Opinion: Strong See It Now!
I can think of a few "bests" associated with Spike Lee's latest movie BLACKkKLANSMAN, co-produced by Jordan Peele. It should go down as Lee's best film; it is Adam Driver's career best performance; and absolutely the movie should be nominated for Best Picture of 2018. In fact, this stunningly powerful indictment of racism in America should be remembered as one of the best films of this --- or any other year.
Based on the 2014 book by Ron Stallworth, now retired from the Colorado Springs police department, it follows the improbable true journey of a black undercover cop who infiltrates the local chapter of the Ku Klux Klan via a prolonged series of wily telephone conversations. And whenever it was necessary to meet in person, it was Stallworth's Caucasian counterpart from the department, Philip "Flip" Zimmerman, who duped the Klansmen, and was even invited by the then-president of the chapter to take over and lead this small local KKK group.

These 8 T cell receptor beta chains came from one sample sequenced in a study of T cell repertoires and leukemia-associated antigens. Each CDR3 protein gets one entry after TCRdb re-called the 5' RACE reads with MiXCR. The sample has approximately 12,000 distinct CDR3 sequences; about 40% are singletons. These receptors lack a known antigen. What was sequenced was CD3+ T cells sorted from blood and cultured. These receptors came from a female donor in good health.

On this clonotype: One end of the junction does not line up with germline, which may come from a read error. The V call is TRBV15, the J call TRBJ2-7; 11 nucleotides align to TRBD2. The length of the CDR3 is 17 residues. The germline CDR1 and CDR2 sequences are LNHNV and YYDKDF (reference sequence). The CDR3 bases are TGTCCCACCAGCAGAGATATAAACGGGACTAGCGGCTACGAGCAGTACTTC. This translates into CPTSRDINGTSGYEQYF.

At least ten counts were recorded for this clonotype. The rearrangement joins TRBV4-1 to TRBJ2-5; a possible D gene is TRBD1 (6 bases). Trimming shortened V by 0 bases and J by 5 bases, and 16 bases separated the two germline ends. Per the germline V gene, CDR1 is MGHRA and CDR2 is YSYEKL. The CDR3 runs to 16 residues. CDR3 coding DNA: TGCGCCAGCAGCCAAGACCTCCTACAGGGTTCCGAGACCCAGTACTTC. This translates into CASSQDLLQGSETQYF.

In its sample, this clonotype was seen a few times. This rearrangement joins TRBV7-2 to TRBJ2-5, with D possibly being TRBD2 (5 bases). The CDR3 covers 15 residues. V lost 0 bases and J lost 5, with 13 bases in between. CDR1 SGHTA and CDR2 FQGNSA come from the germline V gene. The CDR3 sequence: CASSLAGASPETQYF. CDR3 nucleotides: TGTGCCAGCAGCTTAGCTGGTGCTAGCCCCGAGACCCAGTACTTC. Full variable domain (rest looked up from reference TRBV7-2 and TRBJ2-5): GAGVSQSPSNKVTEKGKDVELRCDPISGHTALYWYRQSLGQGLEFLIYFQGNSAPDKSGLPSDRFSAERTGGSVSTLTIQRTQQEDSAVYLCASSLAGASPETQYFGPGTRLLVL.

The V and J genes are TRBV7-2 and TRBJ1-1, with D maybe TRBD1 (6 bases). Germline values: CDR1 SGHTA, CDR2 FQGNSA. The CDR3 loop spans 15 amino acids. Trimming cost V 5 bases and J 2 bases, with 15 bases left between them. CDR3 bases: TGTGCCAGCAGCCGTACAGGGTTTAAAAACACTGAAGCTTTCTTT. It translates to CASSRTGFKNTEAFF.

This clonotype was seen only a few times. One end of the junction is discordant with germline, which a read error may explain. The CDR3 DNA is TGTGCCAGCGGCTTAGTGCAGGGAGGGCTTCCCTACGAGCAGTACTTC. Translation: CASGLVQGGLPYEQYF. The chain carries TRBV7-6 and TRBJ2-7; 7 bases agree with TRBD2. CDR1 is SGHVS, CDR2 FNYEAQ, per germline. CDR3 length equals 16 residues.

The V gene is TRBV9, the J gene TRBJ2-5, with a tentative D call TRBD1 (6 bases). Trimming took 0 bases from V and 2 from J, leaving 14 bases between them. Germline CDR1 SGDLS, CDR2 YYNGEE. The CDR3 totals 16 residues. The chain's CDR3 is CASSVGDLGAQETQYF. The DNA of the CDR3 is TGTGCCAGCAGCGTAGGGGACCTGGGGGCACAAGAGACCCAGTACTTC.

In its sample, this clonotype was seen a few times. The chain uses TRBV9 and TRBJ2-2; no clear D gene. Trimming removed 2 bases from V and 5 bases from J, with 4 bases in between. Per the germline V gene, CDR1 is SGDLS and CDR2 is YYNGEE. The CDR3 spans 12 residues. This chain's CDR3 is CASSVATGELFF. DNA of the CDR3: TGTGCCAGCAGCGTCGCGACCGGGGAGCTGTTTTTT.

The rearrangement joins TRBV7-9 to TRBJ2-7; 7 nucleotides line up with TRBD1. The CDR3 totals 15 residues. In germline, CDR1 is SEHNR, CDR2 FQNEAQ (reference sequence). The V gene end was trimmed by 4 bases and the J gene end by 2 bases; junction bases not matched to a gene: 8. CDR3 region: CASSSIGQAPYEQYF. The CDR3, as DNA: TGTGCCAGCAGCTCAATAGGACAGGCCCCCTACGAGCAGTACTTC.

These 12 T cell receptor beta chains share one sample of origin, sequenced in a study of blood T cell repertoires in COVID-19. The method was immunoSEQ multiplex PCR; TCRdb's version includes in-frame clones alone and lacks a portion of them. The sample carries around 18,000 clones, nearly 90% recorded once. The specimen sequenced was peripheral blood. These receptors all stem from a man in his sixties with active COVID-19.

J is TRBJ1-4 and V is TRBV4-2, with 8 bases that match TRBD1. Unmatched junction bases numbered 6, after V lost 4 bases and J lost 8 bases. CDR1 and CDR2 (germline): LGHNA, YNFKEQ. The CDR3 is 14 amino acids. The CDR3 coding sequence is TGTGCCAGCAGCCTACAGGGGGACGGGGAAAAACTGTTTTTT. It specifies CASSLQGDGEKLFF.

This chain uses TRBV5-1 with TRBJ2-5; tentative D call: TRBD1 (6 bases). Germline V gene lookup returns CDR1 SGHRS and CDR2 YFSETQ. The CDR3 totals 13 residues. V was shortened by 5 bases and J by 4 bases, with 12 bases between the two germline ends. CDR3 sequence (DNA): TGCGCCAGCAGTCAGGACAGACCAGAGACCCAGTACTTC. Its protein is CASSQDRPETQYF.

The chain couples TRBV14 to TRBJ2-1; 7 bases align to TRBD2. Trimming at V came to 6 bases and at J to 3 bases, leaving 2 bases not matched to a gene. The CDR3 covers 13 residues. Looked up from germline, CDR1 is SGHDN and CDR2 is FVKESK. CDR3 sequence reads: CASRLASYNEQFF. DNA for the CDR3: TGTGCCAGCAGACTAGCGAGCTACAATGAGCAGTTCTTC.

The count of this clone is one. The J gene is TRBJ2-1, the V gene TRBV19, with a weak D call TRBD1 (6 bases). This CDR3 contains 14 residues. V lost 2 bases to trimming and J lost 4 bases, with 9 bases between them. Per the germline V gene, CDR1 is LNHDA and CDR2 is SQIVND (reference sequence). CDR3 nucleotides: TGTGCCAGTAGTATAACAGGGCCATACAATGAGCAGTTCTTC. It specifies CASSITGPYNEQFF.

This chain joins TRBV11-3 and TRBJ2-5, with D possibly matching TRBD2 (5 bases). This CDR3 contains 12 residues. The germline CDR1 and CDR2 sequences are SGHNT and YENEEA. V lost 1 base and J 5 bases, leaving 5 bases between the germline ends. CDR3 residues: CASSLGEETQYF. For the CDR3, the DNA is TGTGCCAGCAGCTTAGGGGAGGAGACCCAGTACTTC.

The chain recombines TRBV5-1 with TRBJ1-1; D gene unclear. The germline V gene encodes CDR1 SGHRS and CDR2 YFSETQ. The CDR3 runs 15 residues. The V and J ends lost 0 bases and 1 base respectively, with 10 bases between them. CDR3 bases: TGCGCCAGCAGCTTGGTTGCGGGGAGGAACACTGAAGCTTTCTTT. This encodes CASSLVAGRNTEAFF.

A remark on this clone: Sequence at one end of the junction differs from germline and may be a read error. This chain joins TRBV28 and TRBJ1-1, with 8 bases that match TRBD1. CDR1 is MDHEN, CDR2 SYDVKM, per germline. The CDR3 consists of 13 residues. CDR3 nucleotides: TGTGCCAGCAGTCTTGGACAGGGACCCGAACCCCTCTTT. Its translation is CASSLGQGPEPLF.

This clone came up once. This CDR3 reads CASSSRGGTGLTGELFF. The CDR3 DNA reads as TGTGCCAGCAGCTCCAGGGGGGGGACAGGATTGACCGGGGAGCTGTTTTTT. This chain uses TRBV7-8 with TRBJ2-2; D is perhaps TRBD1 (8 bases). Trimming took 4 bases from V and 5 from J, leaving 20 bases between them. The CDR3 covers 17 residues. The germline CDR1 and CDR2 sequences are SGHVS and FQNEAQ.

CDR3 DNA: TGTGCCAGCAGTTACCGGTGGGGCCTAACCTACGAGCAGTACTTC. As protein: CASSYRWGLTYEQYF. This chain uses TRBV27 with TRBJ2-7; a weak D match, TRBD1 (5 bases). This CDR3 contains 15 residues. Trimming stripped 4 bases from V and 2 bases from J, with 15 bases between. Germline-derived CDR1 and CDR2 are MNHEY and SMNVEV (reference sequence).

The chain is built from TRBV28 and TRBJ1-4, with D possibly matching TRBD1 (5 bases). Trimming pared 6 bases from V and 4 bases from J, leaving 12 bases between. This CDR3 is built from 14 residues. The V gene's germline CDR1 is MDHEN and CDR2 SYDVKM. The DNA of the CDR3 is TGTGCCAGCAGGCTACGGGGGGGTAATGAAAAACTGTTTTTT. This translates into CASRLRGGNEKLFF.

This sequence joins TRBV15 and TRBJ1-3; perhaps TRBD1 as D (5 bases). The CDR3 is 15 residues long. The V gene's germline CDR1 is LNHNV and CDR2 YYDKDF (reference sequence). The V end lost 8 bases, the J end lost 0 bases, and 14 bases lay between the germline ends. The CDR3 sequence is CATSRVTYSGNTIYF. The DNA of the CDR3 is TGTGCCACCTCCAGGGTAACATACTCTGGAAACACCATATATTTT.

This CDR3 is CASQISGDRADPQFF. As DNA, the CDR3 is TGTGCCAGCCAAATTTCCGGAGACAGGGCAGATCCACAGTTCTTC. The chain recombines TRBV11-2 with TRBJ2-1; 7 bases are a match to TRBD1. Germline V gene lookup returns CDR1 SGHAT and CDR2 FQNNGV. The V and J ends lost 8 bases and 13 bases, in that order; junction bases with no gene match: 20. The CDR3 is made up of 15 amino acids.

Denzel Washington's son John David Washington plays Stallworth and he is extraordinary. He combines humor with a real lust for his job, while coping with racist asides within his own police department. As the true driving force impassioned with the desire to expose the Klan, and deter them from any violent plots, Washington is totally credible.
Driver portrays Zimmerman who agrees to go undercover to be the face of Stallworth in clandestine sessions with the Klan. Zimmerman wears a wire, which, lest he be discovered, is always a source of high suspense for the audience. At one point in the story, he is challenged to take a lie detector test by one of the scarier Klansmen, Felix Kendrickson, played by Finnish actor Jasper Pääkkönen. While the KKK chapter president, Walter Breachway (Ryan Eggold, from TV's "The Black List", another excellent turn) is reasonable and trusting, Felix is vile and open about his disdain of blacks and Jews. It is Felix who never completely trusts that Zimmerman is actually Stallworth, and his constant doubts and accusations trigger much of the film's tension.